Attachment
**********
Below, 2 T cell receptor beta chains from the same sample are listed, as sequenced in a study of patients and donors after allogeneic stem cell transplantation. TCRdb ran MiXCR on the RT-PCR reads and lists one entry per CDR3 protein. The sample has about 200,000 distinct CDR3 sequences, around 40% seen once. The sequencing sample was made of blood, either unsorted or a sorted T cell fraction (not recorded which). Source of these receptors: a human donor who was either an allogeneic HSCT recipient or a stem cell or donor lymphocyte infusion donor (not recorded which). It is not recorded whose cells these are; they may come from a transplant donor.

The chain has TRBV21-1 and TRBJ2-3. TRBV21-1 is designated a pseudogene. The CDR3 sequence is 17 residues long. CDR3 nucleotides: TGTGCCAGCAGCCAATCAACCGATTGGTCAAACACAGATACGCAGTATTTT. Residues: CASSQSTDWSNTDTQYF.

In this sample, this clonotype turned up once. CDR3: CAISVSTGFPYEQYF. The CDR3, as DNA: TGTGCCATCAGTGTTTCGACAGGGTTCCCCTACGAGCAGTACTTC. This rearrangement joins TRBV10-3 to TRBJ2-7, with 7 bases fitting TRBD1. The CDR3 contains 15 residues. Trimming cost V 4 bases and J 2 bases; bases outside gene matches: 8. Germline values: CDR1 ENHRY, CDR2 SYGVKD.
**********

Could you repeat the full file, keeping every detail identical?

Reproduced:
Below, 2 T cell receptor beta chains from the same sample are listed, as sequenced in a study of patients and donors after allogeneic stem cell transplantation. TCRdb ran MiXCR on the RT-PCR reads and lists one entry per CDR3 protein. The sample has about 200,000 distinct CDR3 sequences, around 40% seen once. The sequencing sample was made of blood, either unsorted or a sorted T cell fraction (not recorded which). Source of these receptors: a human donor who was either an allogeneic HSCT recipient or a stem cell or donor lymphocyte infusion donor (not recorded which). It is not recorded whose cells these are; they may come from a transplant donor.

The chain has TRBV21-1 and TRBJ2-3. TRBV21-1 is designated a pseudogene. The CDR3 sequence is 17 residues long. CDR3 nucleotides: TGTGCCAGCAGCCAATCAACCGATTGGTCAAACACAGATACGCAGTATTTT. Residues: CASSQSTDWSNTDTQYF.

In this sample, this clonotype turned up once. CDR3: CAISVSTGFPYEQYF. The CDR3, as DNA: TGTGCCATCAGTGTTTCGACAGGGTTCCCCTACGAGCAGTACTTC. This rearrangement joins TRBV10-3 to TRBJ2-7, with 7 bases fitting TRBD1. The CDR3 contains 15 residues. Trimming cost V 4 bases and J 2 bases; bases outside gene matches: 8. Germline values: CDR1 ENHRY, CDR2 SYGVKD.